Now we have three functions instead of one - where's the improvement, you might ask? The improvement is that now we have 2 functions we can reuse in other contexts: reduceBlue() and reduceGreen(). Every time we need to reduce the amount of blue or green we will simply call these functions - and not rewrite the same functionality over and over again.
Step 2. But can we do better? Are we sure we want to reduce these values by 0.6 in all cases? Let's try to factor out that value:
def makeSunset(picture): k = 0.6 reduceBlue(picture, k) reduceGreen(picture, k) repaint(picture) def reduceBlue(picture, reduceBy): for p in getPixels(picture): blueValue = getBlue(p) setBlue(p, blueValue * reduceBy) def reduceGreen(picture, reduceBy): for p in getPixels(picture): greenValue = getGreen(p) setGreen(p, greenValue * reduceBy)
Now we have three functions, and each of them does only one thing: - makeSunset() creates a sunset effect by calling two other functions and passing the value of 0.6 (which it "knows" to be a good value for a sunset effect) - reduceBlue() reduces the amount of blue in all pixels by a specified amount in a given picture - reduceGreen() does the same to the amount of green.
Both reduceBlue() and reduceGreen() can be used in any other context: they are not "tied" in any way to the concept of a sunset or to any specific value b which the color is reduced.
Pay special attention to section 4.4 of the textbook which gives more details on functions and function decomposition.
Let's try some more effects.
The following code will create a negative. The algorithm is really simple: subtracting the current value of red/green/blue from 255 gives you the "opposite" (with black=0 being the opposite of white=255).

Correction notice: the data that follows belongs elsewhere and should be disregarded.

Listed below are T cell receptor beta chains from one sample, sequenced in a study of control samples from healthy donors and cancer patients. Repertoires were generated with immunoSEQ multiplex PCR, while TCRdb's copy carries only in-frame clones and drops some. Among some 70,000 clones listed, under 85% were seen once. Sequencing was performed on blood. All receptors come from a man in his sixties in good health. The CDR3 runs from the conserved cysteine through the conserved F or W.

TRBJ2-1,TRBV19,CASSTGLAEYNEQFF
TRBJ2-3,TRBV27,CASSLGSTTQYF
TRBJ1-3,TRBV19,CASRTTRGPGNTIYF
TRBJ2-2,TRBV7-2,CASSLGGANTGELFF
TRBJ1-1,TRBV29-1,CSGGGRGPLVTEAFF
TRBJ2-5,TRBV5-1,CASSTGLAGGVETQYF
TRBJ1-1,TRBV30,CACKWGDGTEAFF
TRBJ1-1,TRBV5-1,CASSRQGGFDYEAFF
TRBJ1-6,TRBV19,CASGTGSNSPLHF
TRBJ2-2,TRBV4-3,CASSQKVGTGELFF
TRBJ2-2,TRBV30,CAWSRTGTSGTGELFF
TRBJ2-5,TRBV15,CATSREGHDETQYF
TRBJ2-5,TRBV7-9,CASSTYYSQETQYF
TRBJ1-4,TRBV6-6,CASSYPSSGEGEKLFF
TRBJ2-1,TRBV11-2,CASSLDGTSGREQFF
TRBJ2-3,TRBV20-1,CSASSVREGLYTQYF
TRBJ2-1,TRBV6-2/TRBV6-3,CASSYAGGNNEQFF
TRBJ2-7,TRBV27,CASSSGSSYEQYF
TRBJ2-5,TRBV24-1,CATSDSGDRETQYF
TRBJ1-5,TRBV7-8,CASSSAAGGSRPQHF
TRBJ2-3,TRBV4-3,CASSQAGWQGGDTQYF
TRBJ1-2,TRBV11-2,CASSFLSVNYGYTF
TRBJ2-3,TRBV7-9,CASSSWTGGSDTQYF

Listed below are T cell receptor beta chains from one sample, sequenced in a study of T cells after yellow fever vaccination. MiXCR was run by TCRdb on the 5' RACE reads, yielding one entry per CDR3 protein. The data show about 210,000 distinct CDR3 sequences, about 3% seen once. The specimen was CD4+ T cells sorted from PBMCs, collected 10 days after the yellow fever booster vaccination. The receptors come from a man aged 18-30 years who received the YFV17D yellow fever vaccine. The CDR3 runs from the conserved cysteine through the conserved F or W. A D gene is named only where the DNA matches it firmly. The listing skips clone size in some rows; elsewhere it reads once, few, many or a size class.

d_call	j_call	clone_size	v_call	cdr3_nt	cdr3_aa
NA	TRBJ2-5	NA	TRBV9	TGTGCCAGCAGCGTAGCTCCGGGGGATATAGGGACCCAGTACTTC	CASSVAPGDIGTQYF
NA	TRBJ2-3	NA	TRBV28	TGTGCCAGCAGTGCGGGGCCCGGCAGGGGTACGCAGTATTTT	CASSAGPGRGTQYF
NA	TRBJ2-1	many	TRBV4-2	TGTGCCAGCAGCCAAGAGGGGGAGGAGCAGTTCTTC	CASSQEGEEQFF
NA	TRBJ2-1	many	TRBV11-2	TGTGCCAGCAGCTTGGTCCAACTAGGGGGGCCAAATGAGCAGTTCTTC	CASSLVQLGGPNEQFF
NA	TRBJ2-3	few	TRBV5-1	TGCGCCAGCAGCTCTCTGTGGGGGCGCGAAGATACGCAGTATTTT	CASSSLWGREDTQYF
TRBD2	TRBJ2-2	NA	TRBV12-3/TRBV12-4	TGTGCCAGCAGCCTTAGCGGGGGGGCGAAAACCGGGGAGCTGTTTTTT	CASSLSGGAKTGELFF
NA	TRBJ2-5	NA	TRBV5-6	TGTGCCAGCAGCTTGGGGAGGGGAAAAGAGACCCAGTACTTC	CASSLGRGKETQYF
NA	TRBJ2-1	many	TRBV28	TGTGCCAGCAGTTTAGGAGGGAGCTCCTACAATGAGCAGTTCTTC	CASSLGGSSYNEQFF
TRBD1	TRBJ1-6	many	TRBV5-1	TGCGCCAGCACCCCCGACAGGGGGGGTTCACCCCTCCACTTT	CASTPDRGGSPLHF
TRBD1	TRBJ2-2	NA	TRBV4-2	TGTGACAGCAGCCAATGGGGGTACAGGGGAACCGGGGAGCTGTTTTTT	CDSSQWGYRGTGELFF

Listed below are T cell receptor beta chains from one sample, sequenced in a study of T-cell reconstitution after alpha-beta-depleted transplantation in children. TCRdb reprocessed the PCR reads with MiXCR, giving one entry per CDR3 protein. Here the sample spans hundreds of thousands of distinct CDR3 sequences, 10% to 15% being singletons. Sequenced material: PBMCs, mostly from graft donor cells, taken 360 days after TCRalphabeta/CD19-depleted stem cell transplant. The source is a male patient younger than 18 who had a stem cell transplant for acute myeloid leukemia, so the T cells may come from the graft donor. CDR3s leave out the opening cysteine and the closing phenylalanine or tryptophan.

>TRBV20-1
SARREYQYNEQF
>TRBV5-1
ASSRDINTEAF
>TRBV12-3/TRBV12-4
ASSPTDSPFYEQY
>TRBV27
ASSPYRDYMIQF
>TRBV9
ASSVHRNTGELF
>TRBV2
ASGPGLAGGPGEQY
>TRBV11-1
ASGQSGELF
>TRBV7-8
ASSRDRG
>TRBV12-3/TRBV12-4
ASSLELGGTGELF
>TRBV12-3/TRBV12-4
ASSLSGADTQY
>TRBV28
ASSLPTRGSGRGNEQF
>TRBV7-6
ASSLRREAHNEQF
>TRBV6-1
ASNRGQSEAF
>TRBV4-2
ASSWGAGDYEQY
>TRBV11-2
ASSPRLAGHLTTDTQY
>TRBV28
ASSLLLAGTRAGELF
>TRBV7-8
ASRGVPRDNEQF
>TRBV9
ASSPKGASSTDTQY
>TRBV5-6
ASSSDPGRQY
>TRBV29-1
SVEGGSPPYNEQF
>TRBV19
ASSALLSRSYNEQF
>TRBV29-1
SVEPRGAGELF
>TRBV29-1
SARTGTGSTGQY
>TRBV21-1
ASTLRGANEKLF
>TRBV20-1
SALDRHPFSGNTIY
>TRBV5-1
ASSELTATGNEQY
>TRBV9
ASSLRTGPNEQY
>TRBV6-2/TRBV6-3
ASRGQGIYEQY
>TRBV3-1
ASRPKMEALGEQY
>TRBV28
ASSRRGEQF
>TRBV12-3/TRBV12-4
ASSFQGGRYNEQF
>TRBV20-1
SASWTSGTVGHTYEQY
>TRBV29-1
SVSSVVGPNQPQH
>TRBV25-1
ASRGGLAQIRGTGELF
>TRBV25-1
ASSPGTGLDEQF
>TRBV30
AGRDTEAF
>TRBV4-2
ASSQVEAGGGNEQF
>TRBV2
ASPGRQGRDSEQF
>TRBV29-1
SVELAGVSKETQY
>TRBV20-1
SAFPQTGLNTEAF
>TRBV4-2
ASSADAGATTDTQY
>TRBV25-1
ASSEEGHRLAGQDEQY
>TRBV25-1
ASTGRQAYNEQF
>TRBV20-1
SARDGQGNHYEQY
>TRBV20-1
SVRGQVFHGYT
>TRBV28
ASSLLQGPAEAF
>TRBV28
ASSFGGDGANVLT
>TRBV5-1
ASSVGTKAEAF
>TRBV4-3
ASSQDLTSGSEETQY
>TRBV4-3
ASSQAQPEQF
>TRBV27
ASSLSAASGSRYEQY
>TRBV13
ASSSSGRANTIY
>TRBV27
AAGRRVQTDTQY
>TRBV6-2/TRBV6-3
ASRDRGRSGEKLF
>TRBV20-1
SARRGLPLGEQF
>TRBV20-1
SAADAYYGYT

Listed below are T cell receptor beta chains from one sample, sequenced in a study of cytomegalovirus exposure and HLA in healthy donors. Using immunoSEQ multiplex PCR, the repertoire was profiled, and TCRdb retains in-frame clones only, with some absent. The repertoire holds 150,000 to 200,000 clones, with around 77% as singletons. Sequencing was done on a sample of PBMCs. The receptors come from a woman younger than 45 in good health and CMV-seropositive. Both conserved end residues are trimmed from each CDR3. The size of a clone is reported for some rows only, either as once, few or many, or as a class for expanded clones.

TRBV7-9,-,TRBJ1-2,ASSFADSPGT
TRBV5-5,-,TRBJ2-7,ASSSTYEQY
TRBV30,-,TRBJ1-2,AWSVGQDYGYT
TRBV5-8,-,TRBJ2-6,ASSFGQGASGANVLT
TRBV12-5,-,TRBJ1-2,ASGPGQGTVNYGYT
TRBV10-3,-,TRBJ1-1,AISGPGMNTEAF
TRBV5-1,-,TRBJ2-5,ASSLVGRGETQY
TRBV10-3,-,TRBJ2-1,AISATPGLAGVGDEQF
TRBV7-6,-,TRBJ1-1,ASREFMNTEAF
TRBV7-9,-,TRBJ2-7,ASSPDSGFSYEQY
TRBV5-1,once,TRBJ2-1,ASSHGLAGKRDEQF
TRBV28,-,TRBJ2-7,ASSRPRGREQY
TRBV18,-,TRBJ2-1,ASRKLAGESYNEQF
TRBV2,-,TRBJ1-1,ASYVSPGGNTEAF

def makeNegative(pic): for p in getPixels(pic): red = getRed(p) green = getGreen(p) blue = getBlue(p) negColor = makeColor(255-red, 255-green, 255-blue) setColor(p, negColor) repaint(pic)
Calling this function on the negative will produce the original picture - we haven't lost any data!
Another interesting effect we can easily create is to convert a color image into a grayscale. In this case, we simply compute the average of the red, green, and blue and use that as the new color:
def makeGrayscale(pic): for p in getPixels(pic): red = getRed(p) green = getGreen(p) blue = getBlue(p) intensity= (red + green + blue) / 3 color = makeColor(intensity, intensity, intensity) setColor(p, color) repaint(pic)
This gives us the luminance of the color (its intensity). However, as you recall from your readings, we perceive blue to be darker than red, so we can take a weighted average of the values of red, green and blue, which will give us a more natural grayscale.
def makeBetterGrayscale(pic): for p in getPixels(pic): red = getRed(p) * 0.299 green = getGreen(p) * 0.587 blue = getBlue(p) * 0.114 intensity = red + green + blue color = makeColor(intensity, intensity, intensity) setColor(p, color) repaint(pic)
The difference is subtle, but you still may see the difference:
original -- grayscale() -- betterGrayscale()